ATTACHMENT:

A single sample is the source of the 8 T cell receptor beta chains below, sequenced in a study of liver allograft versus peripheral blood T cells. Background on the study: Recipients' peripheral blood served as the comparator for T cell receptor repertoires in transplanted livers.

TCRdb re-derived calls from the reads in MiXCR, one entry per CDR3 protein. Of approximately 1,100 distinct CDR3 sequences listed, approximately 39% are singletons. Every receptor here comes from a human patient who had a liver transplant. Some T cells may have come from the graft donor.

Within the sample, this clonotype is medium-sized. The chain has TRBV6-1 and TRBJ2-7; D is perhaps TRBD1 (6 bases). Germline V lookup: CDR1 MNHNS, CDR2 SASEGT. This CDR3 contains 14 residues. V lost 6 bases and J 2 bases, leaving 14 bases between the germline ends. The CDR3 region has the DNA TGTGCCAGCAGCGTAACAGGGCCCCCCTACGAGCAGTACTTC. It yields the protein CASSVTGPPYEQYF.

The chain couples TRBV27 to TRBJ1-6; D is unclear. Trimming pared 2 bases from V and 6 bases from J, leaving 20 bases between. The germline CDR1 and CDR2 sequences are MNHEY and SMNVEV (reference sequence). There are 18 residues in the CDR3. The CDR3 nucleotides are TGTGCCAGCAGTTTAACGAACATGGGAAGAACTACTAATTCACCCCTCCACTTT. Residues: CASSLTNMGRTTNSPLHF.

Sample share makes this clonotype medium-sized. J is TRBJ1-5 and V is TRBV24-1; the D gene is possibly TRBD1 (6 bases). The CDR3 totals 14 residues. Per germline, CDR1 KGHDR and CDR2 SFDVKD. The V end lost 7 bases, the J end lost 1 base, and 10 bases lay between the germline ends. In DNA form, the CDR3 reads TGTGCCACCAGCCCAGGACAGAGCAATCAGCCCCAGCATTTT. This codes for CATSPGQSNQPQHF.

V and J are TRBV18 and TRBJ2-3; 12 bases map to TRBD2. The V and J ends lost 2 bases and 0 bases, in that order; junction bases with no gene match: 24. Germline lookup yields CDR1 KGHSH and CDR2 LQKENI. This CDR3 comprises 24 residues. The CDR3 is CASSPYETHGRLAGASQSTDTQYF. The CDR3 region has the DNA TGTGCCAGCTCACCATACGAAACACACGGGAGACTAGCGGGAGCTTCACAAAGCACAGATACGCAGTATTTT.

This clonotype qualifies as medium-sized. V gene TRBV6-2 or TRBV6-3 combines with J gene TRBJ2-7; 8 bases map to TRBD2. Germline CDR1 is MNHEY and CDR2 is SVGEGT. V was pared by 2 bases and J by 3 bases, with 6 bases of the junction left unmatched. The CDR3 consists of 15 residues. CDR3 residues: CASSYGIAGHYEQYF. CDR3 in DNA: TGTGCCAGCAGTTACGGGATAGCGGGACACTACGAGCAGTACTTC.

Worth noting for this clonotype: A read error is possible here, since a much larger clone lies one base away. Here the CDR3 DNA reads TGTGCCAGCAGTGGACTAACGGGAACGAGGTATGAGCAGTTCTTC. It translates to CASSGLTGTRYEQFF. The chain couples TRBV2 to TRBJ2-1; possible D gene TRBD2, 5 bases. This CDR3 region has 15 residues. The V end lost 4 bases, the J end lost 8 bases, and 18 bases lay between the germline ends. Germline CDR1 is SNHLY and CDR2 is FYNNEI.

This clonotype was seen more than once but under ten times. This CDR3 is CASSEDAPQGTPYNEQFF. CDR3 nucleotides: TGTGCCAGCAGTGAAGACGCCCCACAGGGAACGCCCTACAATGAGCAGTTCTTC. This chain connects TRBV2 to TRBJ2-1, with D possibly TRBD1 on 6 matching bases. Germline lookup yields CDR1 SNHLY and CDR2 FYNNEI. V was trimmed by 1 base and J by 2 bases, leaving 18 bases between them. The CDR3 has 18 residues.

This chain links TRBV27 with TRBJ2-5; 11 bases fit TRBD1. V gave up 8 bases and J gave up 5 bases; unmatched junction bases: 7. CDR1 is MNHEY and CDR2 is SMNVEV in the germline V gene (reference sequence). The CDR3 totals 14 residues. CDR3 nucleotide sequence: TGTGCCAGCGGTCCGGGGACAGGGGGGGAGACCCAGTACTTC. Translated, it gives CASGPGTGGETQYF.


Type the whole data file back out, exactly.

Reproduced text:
A single sample is the source of the 8 T cell receptor beta chains below, sequenced in a study of liver allograft versus peripheral blood T cells. Background on the study: Recipients' peripheral blood served as the comparator for T cell receptor repertoires in transplanted livers.

TCRdb re-derived calls from the reads in MiXCR, one entry per CDR3 protein. Of approximately 1,100 distinct CDR3 sequences listed, approximately 39% are singletons. Every receptor here comes from a human patient who had a liver transplant. Some T cells may have come from the graft donor.

Within the sample, this clonotype is medium-sized. The chain has TRBV6-1 and TRBJ2-7; D is perhaps TRBD1 (6 bases). Germline V lookup: CDR1 MNHNS, CDR2 SASEGT. This CDR3 contains 14 residues. V lost 6 bases and J 2 bases, leaving 14 bases between the germline ends. The CDR3 region has the DNA TGTGCCAGCAGCGTAACAGGGCCCCCCTACGAGCAGTACTTC. It yields the protein CASSVTGPPYEQYF.

The chain couples TRBV27 to TRBJ1-6; D is unclear. Trimming pared 2 bases from V and 6 bases from J, leaving 20 bases between. The germline CDR1 and CDR2 sequences are MNHEY and SMNVEV (reference sequence). There are 18 residues in the CDR3. The CDR3 nucleotides are TGTGCCAGCAGTTTAACGAACATGGGAAGAACTACTAATTCACCCCTCCACTTT. Residues: CASSLTNMGRTTNSPLHF.

Sample share makes this clonotype medium-sized. J is TRBJ1-5 and V is TRBV24-1; the D gene is possibly TRBD1 (6 bases). The CDR3 totals 14 residues. Per germline, CDR1 KGHDR and CDR2 SFDVKD. The V end lost 7 bases, the J end lost 1 base, and 10 bases lay between the germline ends. In DNA form, the CDR3 reads TGTGCCACCAGCCCAGGACAGAGCAATCAGCCCCAGCATTTT. This codes for CATSPGQSNQPQHF.

V and J are TRBV18 and TRBJ2-3; 12 bases map to TRBD2. The V and J ends lost 2 bases and 0 bases, in that order; junction bases with no gene match: 24. Germline lookup yields CDR1 KGHSH and CDR2 LQKENI. This CDR3 comprises 24 residues. The CDR3 is CASSPYETHGRLAGASQSTDTQYF. The CDR3 region has the DNA TGTGCCAGCTCACCATACGAAACACACGGGAGACTAGCGGGAGCTTCACAAAGCACAGATACGCAGTATTTT.

This clonotype qualifies as medium-sized. V gene TRBV6-2 or TRBV6-3 combines with J gene TRBJ2-7; 8 bases map to TRBD2. Germline CDR1 is MNHEY and CDR2 is SVGEGT. V was pared by 2 bases and J by 3 bases, with 6 bases of the junction left unmatched. The CDR3 consists of 15 residues. CDR3 residues: CASSYGIAGHYEQYF. CDR3 in DNA: TGTGCCAGCAGTTACGGGATAGCGGGACACTACGAGCAGTACTTC.

Worth noting for this clonotype: A read error is possible here, since a much larger clone lies one base away. Here the CDR3 DNA reads TGTGCCAGCAGTGGACTAACGGGAACGAGGTATGAGCAGTTCTTC. It translates to CASSGLTGTRYEQFF. The chain couples TRBV2 to TRBJ2-1; possible D gene TRBD2, 5 bases. This CDR3 region has 15 residues. The V end lost 4 bases, the J end lost 8 bases, and 18 bases lay between the germline ends. Germline CDR1 is SNHLY and CDR2 is FYNNEI.

This clonotype was seen more than once but under ten times. This CDR3 is CASSEDAPQGTPYNEQFF. CDR3 nucleotides: TGTGCCAGCAGTGAAGACGCCCCACAGGGAACGCCCTACAATGAGCAGTTCTTC. This chain connects TRBV2 to TRBJ2-1, with D possibly TRBD1 on 6 matching bases. Germline lookup yields CDR1 SNHLY and CDR2 FYNNEI. V was trimmed by 1 base and J by 2 bases, leaving 18 bases between them. The CDR3 has 18 residues.

This chain links TRBV27 with TRBJ2-5; 11 bases fit TRBD1. V gave up 8 bases and J gave up 5 bases; unmatched junction bases: 7. CDR1 is MNHEY and CDR2 is SMNVEV in the germline V gene (reference sequence). The CDR3 totals 14 residues. CDR3 nucleotide sequence: TGTGCCAGCGGTCCGGGGACAGGGGGGGAGACCCAGTACTTC. Translated, it gives CASGPGTGGETQYF.